Given a choice, most investors would settle for lower returns with less or no volatility than investment with high fluctuating higher returns. This is partly to do with our risk averseness and crave for order and stability in any investment plan. While most investment avenues are structured, rule-based and rational; our investment choices, however, are emotional if not irrational.
This is the reason why we tend to witness the investment doing better than our participation in it i.e. a fund might perform better than an individual’s investment in that fund.
The success of one’s investment does not depend upon how the market reacts to news but how one would react to the news matters most. So, what are the reasons for each of us to act differently to the same market data.
What keeps us staying invested in a particular stock when all else are dumping it and avoid investing in the same stock when others find it attractive. How we interpret the same data points variedly is a point of contention.
Amir Barnea and his team analysed the data of Swedish Twin Registry (STR) to assess the importance of various factors that explain the variation in equity holdings of the test group.
STR is the largest database of twins and multiplets in the world, established in 1960 and based out of Stockholm. It has data of virtually every twin born in Sweden since 1886 with totaling to 194,000 twins.
The study compares the psychological traits of both identical (monozygotic) and unidentical (dizygotic/fraternal) twins where the latter is similar to any other siblings while the former have an identical genetic code. The study thus concentrates on impact of genes and also the influence of shared environment (growing up) on the human behaviour.
The wealth of this data helped researchers understand how personality traits, personal skills and education has impacted on their overall growth.
In some extreme cases where the identical twins were separated at birth and adopted by different parents, the data has collected all through their lifetime on how they fared with their incomes and investments highlighting the contribution of surroundings in shaping up the investment decision making despite similar personality traits.
The study thus highlighted three distinct factors that influences the investment decision making: Genetic Effect, Shared Environment Effect and Individual-specific error.
The research surprisingly throws that about 40 per cent of the variation in equity holdings (riskiness) is linked to the genes for young investors (below 30). And the genetic make-up influenced about 20 per cent as the respondents aged (up to 55) with time and remained around that level all throughout (age of 80 and upwards).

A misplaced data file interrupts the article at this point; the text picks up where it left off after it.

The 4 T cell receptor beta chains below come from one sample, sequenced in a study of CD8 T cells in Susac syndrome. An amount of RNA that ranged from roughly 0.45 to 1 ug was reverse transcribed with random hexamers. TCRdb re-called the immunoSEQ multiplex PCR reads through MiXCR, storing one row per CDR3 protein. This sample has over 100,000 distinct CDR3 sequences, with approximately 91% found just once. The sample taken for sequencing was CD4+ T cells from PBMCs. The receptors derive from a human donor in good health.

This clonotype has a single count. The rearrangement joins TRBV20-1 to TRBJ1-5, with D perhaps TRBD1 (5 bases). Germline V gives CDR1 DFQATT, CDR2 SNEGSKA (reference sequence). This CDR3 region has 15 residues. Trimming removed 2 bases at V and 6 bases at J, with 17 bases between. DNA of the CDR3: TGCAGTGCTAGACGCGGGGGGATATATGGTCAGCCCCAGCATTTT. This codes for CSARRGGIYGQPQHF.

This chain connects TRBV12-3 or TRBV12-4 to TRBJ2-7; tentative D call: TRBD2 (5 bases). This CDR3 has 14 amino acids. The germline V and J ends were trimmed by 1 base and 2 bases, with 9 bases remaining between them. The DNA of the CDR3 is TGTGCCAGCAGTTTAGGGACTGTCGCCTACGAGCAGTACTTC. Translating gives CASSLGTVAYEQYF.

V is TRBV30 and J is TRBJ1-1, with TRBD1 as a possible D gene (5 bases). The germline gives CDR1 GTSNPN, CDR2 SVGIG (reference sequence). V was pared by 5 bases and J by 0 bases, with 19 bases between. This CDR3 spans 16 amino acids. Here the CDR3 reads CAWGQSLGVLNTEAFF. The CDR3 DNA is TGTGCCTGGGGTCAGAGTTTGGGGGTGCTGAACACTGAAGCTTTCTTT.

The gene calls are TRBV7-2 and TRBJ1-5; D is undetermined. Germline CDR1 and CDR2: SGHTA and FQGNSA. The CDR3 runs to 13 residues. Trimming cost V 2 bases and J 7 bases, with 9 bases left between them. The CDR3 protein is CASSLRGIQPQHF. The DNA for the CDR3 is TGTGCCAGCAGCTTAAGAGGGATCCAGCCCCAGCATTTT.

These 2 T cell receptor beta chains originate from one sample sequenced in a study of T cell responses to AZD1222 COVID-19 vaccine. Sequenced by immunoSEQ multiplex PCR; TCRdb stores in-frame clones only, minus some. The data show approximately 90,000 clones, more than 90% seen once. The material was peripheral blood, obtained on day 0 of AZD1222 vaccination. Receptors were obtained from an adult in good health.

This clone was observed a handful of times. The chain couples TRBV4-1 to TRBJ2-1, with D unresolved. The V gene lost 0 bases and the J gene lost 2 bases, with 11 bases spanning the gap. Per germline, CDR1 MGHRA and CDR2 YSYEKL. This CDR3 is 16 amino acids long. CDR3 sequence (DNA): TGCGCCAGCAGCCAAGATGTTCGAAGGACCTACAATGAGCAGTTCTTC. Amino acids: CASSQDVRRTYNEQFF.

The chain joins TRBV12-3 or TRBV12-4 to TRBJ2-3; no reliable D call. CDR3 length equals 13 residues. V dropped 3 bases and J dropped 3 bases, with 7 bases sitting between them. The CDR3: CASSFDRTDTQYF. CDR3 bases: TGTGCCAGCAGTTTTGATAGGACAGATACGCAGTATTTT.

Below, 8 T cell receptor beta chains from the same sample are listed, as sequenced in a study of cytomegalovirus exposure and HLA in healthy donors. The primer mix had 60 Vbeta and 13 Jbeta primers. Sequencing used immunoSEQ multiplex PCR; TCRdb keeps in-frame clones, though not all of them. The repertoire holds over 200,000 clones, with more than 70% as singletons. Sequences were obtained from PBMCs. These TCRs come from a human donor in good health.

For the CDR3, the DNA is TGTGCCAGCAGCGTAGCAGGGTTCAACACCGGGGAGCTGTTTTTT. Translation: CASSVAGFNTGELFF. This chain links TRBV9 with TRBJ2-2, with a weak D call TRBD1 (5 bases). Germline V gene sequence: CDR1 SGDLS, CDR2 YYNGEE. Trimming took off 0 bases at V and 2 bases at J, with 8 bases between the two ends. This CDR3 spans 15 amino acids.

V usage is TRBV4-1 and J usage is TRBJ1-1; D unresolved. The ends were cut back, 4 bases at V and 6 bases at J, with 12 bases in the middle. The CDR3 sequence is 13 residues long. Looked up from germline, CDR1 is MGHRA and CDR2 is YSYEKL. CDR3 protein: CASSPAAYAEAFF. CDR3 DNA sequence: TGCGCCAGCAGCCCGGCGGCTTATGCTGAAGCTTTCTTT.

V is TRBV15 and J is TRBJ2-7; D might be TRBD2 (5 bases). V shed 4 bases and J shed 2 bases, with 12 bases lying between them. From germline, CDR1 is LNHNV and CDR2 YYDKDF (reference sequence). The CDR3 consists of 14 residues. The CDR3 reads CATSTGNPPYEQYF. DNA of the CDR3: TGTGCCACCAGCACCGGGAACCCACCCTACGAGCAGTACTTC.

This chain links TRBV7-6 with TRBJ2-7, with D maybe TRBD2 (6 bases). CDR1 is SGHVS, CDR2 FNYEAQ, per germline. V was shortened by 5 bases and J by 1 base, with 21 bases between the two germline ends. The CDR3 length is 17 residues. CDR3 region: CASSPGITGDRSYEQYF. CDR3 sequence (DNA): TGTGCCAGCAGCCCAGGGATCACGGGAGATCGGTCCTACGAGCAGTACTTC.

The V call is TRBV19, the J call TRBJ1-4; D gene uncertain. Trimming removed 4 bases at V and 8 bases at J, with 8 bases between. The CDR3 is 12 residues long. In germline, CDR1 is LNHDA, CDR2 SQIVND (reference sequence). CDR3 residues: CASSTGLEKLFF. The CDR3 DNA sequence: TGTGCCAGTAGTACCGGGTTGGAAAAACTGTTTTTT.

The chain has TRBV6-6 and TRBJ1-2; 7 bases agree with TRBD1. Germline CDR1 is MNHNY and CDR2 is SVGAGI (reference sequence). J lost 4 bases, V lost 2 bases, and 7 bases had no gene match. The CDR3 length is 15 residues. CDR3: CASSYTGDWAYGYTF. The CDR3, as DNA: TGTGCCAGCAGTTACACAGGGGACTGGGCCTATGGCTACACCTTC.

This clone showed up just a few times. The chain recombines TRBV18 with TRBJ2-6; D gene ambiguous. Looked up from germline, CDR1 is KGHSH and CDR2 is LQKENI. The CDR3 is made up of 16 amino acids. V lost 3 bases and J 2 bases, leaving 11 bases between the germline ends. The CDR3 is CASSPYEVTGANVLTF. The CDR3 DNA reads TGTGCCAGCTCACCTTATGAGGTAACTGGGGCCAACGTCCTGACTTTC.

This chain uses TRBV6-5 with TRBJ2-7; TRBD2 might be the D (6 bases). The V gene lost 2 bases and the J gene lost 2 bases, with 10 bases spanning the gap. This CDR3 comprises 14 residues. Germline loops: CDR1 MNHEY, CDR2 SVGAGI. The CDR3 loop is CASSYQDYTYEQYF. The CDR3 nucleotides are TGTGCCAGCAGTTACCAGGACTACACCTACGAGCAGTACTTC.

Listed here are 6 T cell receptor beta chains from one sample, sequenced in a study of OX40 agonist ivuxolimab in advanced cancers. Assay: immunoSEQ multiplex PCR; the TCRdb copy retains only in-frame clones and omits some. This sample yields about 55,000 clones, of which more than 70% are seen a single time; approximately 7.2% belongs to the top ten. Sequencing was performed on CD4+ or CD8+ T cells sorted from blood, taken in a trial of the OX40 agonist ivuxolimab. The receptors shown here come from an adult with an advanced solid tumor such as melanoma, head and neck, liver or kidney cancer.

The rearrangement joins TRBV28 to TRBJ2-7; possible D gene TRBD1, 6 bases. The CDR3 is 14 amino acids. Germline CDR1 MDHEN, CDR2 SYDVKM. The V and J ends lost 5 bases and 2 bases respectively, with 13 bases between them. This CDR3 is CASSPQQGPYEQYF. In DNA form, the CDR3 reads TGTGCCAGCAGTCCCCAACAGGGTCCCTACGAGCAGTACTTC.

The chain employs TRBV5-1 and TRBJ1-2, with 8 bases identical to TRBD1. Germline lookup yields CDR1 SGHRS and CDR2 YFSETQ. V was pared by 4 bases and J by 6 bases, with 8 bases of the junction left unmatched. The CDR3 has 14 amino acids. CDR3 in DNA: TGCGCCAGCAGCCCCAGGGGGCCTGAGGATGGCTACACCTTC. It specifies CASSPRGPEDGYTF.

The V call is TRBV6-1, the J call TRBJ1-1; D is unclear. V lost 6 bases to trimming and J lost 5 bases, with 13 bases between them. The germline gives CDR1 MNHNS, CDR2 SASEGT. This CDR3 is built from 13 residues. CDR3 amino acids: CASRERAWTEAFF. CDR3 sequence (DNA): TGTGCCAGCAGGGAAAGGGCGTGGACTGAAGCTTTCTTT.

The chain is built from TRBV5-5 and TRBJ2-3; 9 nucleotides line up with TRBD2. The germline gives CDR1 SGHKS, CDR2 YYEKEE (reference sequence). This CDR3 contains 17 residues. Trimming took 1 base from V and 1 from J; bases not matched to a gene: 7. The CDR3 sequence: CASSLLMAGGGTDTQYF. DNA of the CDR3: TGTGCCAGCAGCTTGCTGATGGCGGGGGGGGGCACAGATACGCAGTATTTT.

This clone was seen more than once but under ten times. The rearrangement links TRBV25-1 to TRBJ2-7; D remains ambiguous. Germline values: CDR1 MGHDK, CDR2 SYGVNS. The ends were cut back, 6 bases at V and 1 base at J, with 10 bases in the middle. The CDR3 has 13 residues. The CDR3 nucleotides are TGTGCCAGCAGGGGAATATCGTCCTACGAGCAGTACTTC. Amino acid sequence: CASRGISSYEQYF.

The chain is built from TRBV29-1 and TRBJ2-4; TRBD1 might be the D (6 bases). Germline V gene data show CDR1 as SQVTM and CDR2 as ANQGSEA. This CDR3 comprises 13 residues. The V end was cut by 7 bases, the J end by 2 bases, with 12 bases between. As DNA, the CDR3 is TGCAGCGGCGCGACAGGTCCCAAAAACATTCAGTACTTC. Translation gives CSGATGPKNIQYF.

Despite the advanced genetic tests to determine possible diseases one might contract during their lifetime; a simple analysis of family history achieves similar results.
Likewise, it’s observed that risk-taking abilities of the respondents were predominantly defined by overall risk tolerance displayed by the family or parents. Simply put, if family members were in relatively stable and secure jobs or workplaces, the genetic behaviour displayed by the offspring were more likely risk averse and wise verse.
The second prime factor of the findings reveal the impact of Shared Environment the twins grew. Here again, the younger investors were influenced to some extent by cultural background they grew up in.
Studies have shown that individuals in more individualistic societies tend to be more risk averse than those of in collectivist societies where they have support through extended family.
The data from the research found that individual experiences form the crucial source of our behaviour, and the investment decisions made during formative years i.e. between ages 16 and 25 tend to have a lasting impression on to the future.
The attitude towards recession and inflation are largely formed due to memories of these during the formative ages.
That leaves us with individual-specific errors essentially derives the investment decision making. So, it’s the choices we make though influenced by other factors would define the investment returns. These errors could be further nullified by opting for qualified financial advice.